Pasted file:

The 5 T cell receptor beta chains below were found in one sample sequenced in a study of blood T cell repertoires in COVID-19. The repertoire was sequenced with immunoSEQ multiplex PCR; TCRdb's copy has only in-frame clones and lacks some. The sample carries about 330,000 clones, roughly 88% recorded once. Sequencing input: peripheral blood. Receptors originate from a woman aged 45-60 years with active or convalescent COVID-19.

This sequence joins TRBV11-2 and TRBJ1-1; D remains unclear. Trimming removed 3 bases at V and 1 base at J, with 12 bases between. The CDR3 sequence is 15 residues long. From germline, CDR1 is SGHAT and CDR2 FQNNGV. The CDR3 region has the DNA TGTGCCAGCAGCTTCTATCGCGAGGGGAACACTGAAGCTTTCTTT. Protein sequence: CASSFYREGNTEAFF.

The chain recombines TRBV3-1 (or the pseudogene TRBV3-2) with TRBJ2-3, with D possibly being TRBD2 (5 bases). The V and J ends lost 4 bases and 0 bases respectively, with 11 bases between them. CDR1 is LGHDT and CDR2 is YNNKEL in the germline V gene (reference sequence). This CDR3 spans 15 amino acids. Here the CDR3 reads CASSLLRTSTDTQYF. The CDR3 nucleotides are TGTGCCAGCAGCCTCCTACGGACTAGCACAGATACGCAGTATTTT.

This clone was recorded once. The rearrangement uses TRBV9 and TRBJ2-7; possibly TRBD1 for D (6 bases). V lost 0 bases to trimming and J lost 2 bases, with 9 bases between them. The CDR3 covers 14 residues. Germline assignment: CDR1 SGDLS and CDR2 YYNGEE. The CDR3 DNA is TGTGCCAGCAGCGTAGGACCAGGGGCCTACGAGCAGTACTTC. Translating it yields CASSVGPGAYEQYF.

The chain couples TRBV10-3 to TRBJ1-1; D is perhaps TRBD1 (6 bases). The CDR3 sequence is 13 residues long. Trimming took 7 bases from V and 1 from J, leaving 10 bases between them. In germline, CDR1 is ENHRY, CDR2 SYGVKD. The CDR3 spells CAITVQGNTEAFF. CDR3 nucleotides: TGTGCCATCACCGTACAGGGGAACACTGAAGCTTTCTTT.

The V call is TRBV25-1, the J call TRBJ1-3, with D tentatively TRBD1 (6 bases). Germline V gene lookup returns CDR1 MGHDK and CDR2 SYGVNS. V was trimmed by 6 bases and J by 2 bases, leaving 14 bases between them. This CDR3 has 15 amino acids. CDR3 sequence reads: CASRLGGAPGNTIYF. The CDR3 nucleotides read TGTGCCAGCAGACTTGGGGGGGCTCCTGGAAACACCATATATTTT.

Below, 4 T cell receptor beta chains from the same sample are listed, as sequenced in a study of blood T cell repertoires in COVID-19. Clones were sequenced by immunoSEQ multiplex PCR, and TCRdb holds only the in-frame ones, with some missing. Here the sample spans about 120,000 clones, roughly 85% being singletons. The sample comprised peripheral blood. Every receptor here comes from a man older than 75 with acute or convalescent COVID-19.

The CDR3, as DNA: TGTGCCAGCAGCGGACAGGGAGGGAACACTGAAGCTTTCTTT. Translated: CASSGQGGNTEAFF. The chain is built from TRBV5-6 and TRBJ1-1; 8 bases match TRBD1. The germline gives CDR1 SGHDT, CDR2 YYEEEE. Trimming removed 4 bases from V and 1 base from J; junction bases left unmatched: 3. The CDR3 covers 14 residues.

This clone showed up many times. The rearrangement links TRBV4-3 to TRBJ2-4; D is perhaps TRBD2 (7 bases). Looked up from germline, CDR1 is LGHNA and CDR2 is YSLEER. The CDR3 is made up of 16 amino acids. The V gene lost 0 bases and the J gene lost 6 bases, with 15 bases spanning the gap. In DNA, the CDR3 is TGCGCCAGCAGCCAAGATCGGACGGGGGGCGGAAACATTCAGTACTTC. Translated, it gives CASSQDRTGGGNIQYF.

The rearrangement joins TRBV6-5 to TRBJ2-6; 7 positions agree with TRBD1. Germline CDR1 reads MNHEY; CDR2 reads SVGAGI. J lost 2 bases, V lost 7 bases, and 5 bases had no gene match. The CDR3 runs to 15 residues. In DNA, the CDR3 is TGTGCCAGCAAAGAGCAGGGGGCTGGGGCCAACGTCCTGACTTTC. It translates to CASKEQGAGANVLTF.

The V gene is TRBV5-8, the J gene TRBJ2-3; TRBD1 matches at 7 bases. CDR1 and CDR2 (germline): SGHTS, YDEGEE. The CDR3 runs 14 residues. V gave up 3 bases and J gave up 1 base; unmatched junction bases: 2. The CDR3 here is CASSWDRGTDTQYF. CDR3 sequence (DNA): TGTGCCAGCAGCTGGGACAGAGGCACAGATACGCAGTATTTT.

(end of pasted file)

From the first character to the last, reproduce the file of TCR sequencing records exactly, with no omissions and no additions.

The 5 T cell receptor beta chains below were found in one sample sequenced in a study of blood T cell repertoires in COVID-19. The repertoire was sequenced with immunoSEQ multiplex PCR; TCRdb's copy has only in-frame clones and lacks some. The sample carries about 330,000 clones, roughly 88% recorded once. Sequencing input: peripheral blood. Receptors originate from a woman aged 45-60 years with active or convalescent COVID-19.

This sequence joins TRBV11-2 and TRBJ1-1; D remains unclear. Trimming removed 3 bases at V and 1 base at J, with 12 bases between. The CDR3 sequence is 15 residues long. From germline, CDR1 is SGHAT and CDR2 FQNNGV. The CDR3 region has the DNA TGTGCCAGCAGCTTCTATCGCGAGGGGAACACTGAAGCTTTCTTT. Protein sequence: CASSFYREGNTEAFF.

The chain recombines TRBV3-1 (or the pseudogene TRBV3-2) with TRBJ2-3, with D possibly being TRBD2 (5 bases). The V and J ends lost 4 bases and 0 bases respectively, with 11 bases between them. CDR1 is LGHDT and CDR2 is YNNKEL in the germline V gene (reference sequence). This CDR3 spans 15 amino acids. Here the CDR3 reads CASSLLRTSTDTQYF. The CDR3 nucleotides are TGTGCCAGCAGCCTCCTACGGACTAGCACAGATACGCAGTATTTT.

This clone was recorded once. The rearrangement uses TRBV9 and TRBJ2-7; possibly TRBD1 for D (6 bases). V lost 0 bases to trimming and J lost 2 bases, with 9 bases between them. The CDR3 covers 14 residues. Germline assignment: CDR1 SGDLS and CDR2 YYNGEE. The CDR3 DNA is TGTGCCAGCAGCGTAGGACCAGGGGCCTACGAGCAGTACTTC. Translating it yields CASSVGPGAYEQYF.

The chain couples TRBV10-3 to TRBJ1-1; D is perhaps TRBD1 (6 bases). The CDR3 sequence is 13 residues long. Trimming took 7 bases from V and 1 from J, leaving 10 bases between them. In germline, CDR1 is ENHRY, CDR2 SYGVKD. The CDR3 spells CAITVQGNTEAFF. CDR3 nucleotides: TGTGCCATCACCGTACAGGGGAACACTGAAGCTTTCTTT.

The V call is TRBV25-1, the J call TRBJ1-3, with D tentatively TRBD1 (6 bases). Germline V gene lookup returns CDR1 MGHDK and CDR2 SYGVNS. V was trimmed by 6 bases and J by 2 bases, leaving 14 bases between them. This CDR3 has 15 amino acids. CDR3 sequence reads: CASRLGGAPGNTIYF. The CDR3 nucleotides read TGTGCCAGCAGACTTGGGGGGGCTCCTGGAAACACCATATATTTT.

Below, 4 T cell receptor beta chains from the same sample are listed, as sequenced in a study of blood T cell repertoires in COVID-19. Clones were sequenced by immunoSEQ multiplex PCR, and TCRdb holds only the in-frame ones, with some missing. Here the sample spans about 120,000 clones, roughly 85% being singletons. The sample comprised peripheral blood. Every receptor here comes from a man older than 75 with acute or convalescent COVID-19.

The CDR3, as DNA: TGTGCCAGCAGCGGACAGGGAGGGAACACTGAAGCTTTCTTT. Translated: CASSGQGGNTEAFF. The chain is built from TRBV5-6 and TRBJ1-1; 8 bases match TRBD1. The germline gives CDR1 SGHDT, CDR2 YYEEEE. Trimming removed 4 bases from V and 1 base from J; junction bases left unmatched: 3. The CDR3 covers 14 residues.

This clone showed up many times. The rearrangement links TRBV4-3 to TRBJ2-4; D is perhaps TRBD2 (7 bases). Looked up from germline, CDR1 is LGHNA and CDR2 is YSLEER. The CDR3 is made up of 16 amino acids. The V gene lost 0 bases and the J gene lost 6 bases, with 15 bases spanning the gap. In DNA, the CDR3 is TGCGCCAGCAGCCAAGATCGGACGGGGGGCGGAAACATTCAGTACTTC. Translated, it gives CASSQDRTGGGNIQYF.

The rearrangement joins TRBV6-5 to TRBJ2-6; 7 positions agree with TRBD1. Germline CDR1 reads MNHEY; CDR2 reads SVGAGI. J lost 2 bases, V lost 7 bases, and 5 bases had no gene match. The CDR3 runs to 15 residues. In DNA, the CDR3 is TGTGCCAGCAAAGAGCAGGGGGCTGGGGCCAACGTCCTGACTTTC. It translates to CASKEQGAGANVLTF.

The V gene is TRBV5-8, the J gene TRBJ2-3; TRBD1 matches at 7 bases. CDR1 and CDR2 (germline): SGHTS, YDEGEE. The CDR3 runs 14 residues. V gave up 3 bases and J gave up 1 base; unmatched junction bases: 2. The CDR3 here is CASSWDRGTDTQYF. CDR3 sequence (DNA): TGTGCCAGCAGCTGGGACAGAGGCACAGATACGCAGTATTTT.